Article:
Summary: The church was designed to be an irresistible community. Yet people are not always drawn to it. How can we change that?

2. An Irresistible Community: 1 Corinthians

March 14, 2010


Have you ever wondered what Spiritual maturity looks like? We all start out as infants. When we are born we are weak and helpless. We depend on our parents for survival. We cannot eat for ourselves, we cannot drink for ourselves, we go to the bathroom in our pants or in the bed. We cannot work or take care of others. While we are infants we are completely dependent on someone else. As time goes by we start to grow. We learn to control some of our bodily functions, we learn to crawl, to walk, we learn how to communicate with words and as we do we become more independent. As children we can take care of some things for ourselves but we still need our parents. Then we get a little older. We enter our teenage years and suddenly our parents who knew everything two years ago have become quite stupid. It is amazing. As children our parents knew everything and can do anything now as teenagers our parents can do nothing and know nothing. We start feeling like we know everything, we start believing that we are more intelligent than our parents and that we are ready to be independent adults. The problem with teenagers is they feel they are ready for independence before they are. It is interesting to see how sometimes we view ourselves as mature long before we ever reach a point of maturity. You see when it comes to assessing ourselves we are not always the best judges. While we live with our parents we view them as a drag, they hold us back and are so stupid. Then we move out. Suddenly our parents are smart again. In our physical lives we reach a point of maturity where we stop depending on others and start having people who are depending on us. Maturity in our physical lives means that we are fully developed people who are capable of dealing with responsibility and having people who are dependent on us. I wonder however what does maturity look like in our Spiritual lives?

If you want to look at 1 Corinthians 3:1. We are looking at how to make the church an irresistible community. The desire for community is one of the central desires in the heart of man. We have a natural longing to be with people who love us and accept us for who we are and yet also challenge us to be a better version of ourselves. The church is the true answer to the world’s need for community but they don’t always see it. When the church becomes the church that God intended it to be people will be drawn in light insects to a bug light and then we can zap them. No. A church that is alive is naturally irresistible to those who realize their need for community. So what we are looking to do is to find some of the characteristics the church should have that would make it an irresistible community. Last week Scott Springer talked with us about his mission to mexico and unity. Unity is one of the primary characteristics of a community. For without unity community would just be comm….not nearly as exciting. This week we are looking at maturity. We can see maturity in the lives of others and often times that maturity can draw us in. See most people don’t want to go back to Junior High because there is something compelling, or even irresistible about maturity. Which I think is why so many young people want to believe they are mature before they actually reach maturity. But what I want to know is what does maturity look like in our Spiritual lives? To answer that let’s look at 1 Corinthians 3:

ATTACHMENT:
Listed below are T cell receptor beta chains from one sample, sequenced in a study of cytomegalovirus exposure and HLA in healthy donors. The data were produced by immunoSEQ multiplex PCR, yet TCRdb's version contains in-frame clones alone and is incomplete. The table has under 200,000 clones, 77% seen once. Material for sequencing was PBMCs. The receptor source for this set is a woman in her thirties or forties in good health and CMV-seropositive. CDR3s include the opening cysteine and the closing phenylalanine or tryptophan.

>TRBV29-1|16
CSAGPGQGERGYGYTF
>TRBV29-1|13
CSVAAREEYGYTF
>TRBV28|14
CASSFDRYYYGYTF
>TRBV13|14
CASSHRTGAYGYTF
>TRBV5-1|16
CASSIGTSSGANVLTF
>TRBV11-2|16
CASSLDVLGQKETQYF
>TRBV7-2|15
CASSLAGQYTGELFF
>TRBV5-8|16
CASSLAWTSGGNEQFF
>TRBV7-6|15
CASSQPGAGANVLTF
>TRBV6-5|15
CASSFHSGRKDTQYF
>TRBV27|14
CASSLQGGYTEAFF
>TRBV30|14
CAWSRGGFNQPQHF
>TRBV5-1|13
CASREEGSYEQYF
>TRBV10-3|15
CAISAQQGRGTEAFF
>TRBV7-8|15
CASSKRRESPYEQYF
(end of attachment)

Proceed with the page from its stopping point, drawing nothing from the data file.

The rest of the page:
1Co 3:1 Brothers, I could not address you as spiritual but as worldly—mere infants in Christ. 1Co 3:2 I gave you milk, not solid food, for you were not yet ready for it. Indeed, you are still not ready. 1Co 3:3 You are still worldly. For since there is jealousy and quarreling among you, are you not worldly? Are you not acting like mere men? 1Co 3:4 For when one says, “I follow Paul,” and another, “I follow Apollos,” are you not mere men? 1Co 3:5 What, after all, is Apollos? And what is Paul? Only servants, through whom you came to believe—as the Lord has assigned to each his task. 1Co 3:6 I planted the seed, Apollos watered it, but God made it grow. 1Co 3:7 So neither he who plants nor he who waters is anything, but only God, who makes things grow. 1Co 3:8 The man who plants and the man who waters have one purpose, and each will be rewarded according to his own labor.

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